|Matthew Henry's Concise Commentary|
11:24-30 We have here the fulfilment of God's word to Moses, that he should have help in the government of Israel. He gave of his Spirit to the seventy elders. They discoursed to the people of the things of God, so that all who heard them might say, that God was with them of a truth. Two of the elders, Eldad and Medad, went not out unto the tabernacle, as the rest, being sensible of their own weakness and unworthiness. But the Spirit of God found them in the camp, and there they exercised their gift of praying, preaching, and praising God; they spake as moved by the Holy Ghost. The Spirit of God is not confined to the tabernacle, but, like the wind, blows where He listeth. And they that humble themselves shall be exalted; and those who are most fit for government, are least ambitious of it. Joshua does not desire that they should be punished, but only restrained for the future. This motion he made out of zeal for what he thought to be the unity of the church. He would have them silenced, lest they should occasion a schism, or should rival Moses; but Moses was not afraid of any such effects from that Spirit which God had put upon them. Shall we reject those whom Christ has owned, or restrain any from doing good, because they are not in every thing of our mind? Moses wishes all the Lord's people were prophets, that he would put his Spirit upon all of them. Let the testimony of Moses be believed by those who desire to be in power; that government is a burden. It is a burden of care and trouble to those who make conscience of the duty of it; and to those who do not, it will prove a heavier burden in the day of account. Let the example of Moses be followed by those in power; let them not despise the advice and assistance of others, but desire it, and be thankful for it. If all the present number of the Lord's people were rendered prophets, or ministers, by the Spirit of Christ, though not all agreed in outward matters, there is work enough for all, in calling sinners to repentance, and faith in our Lord Jesus.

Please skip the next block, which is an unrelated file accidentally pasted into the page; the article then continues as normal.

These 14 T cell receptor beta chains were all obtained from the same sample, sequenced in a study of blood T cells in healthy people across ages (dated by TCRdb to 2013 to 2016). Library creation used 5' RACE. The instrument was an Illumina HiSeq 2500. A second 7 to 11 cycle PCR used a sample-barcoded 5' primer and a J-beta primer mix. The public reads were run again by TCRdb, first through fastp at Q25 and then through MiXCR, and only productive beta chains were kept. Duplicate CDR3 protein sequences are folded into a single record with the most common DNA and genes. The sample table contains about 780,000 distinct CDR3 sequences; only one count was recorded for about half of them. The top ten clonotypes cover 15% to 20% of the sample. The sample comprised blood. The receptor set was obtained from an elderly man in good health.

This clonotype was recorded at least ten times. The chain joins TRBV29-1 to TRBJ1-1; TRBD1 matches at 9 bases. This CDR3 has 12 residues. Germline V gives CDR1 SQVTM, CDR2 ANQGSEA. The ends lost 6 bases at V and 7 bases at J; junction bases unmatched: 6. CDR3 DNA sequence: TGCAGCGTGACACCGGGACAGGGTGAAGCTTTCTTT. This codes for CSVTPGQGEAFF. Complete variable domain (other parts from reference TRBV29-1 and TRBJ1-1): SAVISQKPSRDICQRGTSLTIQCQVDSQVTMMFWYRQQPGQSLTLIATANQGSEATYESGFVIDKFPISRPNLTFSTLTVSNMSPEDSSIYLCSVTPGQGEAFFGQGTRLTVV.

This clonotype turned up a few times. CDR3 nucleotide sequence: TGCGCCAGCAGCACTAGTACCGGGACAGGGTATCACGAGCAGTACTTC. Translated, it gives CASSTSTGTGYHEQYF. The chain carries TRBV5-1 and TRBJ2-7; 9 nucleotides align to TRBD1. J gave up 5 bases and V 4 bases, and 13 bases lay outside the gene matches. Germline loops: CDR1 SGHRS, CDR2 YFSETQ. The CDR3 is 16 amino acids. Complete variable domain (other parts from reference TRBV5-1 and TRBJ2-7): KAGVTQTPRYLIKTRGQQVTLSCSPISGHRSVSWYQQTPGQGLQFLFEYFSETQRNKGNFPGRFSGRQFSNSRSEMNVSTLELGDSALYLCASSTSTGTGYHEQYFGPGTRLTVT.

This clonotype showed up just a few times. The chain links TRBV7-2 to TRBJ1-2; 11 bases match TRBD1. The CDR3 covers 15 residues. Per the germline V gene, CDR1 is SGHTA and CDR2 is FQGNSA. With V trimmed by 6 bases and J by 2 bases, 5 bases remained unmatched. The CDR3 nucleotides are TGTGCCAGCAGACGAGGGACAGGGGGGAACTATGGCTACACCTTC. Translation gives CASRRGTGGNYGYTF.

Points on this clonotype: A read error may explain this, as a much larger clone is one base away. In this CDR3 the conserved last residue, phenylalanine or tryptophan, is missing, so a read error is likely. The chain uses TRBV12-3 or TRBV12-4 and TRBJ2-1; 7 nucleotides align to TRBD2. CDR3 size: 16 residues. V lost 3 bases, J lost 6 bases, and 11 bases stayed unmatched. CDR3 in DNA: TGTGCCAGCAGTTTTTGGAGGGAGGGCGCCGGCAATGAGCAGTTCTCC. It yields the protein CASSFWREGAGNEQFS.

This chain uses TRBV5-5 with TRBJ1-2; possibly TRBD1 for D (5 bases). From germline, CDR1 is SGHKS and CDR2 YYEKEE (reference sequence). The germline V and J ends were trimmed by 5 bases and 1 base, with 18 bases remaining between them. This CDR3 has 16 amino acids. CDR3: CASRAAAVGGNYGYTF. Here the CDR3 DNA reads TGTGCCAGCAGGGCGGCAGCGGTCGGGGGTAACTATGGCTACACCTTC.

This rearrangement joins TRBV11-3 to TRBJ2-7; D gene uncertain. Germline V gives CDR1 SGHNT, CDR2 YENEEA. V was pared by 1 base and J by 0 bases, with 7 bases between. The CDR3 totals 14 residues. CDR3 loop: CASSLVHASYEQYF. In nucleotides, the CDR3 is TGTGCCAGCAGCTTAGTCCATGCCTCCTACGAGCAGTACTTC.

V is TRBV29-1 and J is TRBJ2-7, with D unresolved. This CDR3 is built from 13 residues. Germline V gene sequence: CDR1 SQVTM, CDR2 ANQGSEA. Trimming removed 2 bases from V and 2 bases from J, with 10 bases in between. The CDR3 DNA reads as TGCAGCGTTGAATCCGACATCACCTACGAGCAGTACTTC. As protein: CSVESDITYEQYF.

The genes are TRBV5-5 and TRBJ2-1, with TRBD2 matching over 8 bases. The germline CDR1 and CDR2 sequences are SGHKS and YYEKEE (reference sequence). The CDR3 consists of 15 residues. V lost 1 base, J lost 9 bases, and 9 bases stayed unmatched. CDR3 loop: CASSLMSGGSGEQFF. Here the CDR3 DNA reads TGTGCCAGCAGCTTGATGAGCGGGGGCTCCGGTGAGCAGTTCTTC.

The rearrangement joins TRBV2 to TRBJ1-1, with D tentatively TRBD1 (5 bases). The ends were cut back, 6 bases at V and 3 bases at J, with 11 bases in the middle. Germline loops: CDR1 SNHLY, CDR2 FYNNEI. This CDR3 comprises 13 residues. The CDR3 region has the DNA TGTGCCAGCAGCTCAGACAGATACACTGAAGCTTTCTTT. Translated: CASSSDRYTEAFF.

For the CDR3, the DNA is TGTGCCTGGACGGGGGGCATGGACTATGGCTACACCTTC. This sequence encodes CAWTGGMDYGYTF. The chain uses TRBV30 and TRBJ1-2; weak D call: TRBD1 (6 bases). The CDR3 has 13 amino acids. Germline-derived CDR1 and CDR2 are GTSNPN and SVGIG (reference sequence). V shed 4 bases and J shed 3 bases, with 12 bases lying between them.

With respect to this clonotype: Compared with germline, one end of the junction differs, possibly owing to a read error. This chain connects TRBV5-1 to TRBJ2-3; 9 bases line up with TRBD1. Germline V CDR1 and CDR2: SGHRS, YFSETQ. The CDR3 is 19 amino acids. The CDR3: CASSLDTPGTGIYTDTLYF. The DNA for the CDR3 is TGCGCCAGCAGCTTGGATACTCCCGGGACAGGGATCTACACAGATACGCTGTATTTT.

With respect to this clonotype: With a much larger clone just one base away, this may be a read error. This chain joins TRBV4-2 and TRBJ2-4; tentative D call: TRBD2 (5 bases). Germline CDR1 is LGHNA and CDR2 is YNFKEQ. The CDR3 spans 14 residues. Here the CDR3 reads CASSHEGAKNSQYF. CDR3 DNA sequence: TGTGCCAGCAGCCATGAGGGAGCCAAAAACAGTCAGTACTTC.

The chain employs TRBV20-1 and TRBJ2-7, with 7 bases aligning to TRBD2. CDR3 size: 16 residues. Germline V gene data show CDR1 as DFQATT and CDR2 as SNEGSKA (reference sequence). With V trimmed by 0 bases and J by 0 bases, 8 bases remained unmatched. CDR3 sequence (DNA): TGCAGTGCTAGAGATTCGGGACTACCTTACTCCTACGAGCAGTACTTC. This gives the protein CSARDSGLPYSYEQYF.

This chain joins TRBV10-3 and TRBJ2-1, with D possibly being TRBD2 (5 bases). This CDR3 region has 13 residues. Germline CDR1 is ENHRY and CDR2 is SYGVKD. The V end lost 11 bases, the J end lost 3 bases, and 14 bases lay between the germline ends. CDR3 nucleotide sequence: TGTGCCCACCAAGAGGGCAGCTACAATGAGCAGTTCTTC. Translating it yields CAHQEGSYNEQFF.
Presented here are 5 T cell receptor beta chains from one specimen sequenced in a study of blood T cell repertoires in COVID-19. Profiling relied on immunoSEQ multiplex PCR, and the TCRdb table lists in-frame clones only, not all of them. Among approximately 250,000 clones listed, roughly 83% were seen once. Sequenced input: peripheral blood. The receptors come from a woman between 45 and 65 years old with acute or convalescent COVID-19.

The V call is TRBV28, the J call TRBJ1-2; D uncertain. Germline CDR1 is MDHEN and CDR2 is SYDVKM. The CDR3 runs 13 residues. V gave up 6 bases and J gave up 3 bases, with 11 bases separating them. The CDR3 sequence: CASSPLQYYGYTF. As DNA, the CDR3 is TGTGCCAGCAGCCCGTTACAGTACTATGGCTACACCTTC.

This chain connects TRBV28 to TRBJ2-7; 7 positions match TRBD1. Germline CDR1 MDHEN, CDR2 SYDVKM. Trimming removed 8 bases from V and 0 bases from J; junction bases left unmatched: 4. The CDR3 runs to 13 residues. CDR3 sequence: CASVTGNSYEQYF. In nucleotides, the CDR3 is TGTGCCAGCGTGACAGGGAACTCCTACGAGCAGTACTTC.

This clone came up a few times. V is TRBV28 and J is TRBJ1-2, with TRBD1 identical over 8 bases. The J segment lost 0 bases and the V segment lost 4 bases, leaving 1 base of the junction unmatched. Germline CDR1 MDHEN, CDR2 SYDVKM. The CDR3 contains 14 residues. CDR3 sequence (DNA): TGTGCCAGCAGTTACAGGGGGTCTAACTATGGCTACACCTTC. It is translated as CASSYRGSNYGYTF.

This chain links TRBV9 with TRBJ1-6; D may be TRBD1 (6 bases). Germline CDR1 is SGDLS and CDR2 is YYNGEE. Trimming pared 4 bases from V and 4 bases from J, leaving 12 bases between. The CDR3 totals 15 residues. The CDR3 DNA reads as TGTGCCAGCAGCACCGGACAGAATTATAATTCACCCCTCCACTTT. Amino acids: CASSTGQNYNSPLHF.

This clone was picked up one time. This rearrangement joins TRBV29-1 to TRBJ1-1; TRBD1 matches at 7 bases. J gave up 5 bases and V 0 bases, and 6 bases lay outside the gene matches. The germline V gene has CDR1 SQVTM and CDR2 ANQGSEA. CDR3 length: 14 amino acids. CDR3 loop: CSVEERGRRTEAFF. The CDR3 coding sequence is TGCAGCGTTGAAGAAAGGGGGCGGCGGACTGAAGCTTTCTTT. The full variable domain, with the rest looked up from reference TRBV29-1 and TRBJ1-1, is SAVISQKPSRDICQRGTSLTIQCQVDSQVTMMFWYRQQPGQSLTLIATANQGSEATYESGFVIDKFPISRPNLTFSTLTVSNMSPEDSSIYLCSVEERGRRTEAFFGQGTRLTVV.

Verse 29. - Enviest thou for my sake? In this answer speaks for once "the meekest of men." It was his sad fate that his position as representative of God obliged him to see repressed with terrible visitations any rebellion against his sole and absolute authority. But he was devoid of personal ambition at all times, and at this time weary and disgusted with the responsibility of ruling such a people. How much more for the glory of God, and for his own peace, would it be if not only these, but all the people, shared the gifts of the Spirit! Mark 9:38, 39 presents a partial, but still a striking, parallel.
Gill's Exposition of the Entire Bible
Moses said unto him, enviest thou for my sake?.... Lest his authority should be weakened, and his honour lessened, because they began not to prophesy in his presence, and at the tabernacle, and among the rest of the elders, and so seemed not to have received of the Spirit that was upon him, and to be independent of him:
would God that all the Lord's people were prophets; this is not to he understood in the most absolute sense, as if Moses wished that every individual person among the people of Israel were prophets, as the word may signify a set and order of men, and an office in the church or state, as ministers of the word extraordinary or ordinary; for then there would be none to prophesy to, or to teach and instruct; and so likewise not rulers, or helps and assistants in government, for then there would be none to be governed; but it is to be taken comparatively, and is designed to show how far Moses was from an envious spirit at the gifts of others, that he could wish, if it was the will of God, and consistent with the order of things, that every man had as great or greater gifts than he had, qualifying them for public service and usefulness; such was the modesty and meekness of Moses: there is a sense indeed, in which all the Lord's people, all good men, are and should be prophets, and for which by the grace of the Spirit of God they are qualified; and should act as such, by praying and singing praises, which are sometimes meant by prophesying, and by spiritual conferences in private with one another, building up each other on their most holy faith, and by teaching and instructing all under their care in their families:
and that the Lord would put his Spirit upon them; the gifts of it, which are necessary to fit men for public service in church or state, or for private usefulness, 1 Corinthians 12:7. Wesley's Notes on the Bible
11:29 Enviest thou for my sake - Art thou grieved because the gifts and graces of God are imparted to others besides me? Prophets - He saith prophets, not rulers, for that he knew was absurd and impossible. So we ought to be pleased, that God is glorified and good done, tho' to the lessening of our own honour.
Numbers 11:29 Parallel Commentaries
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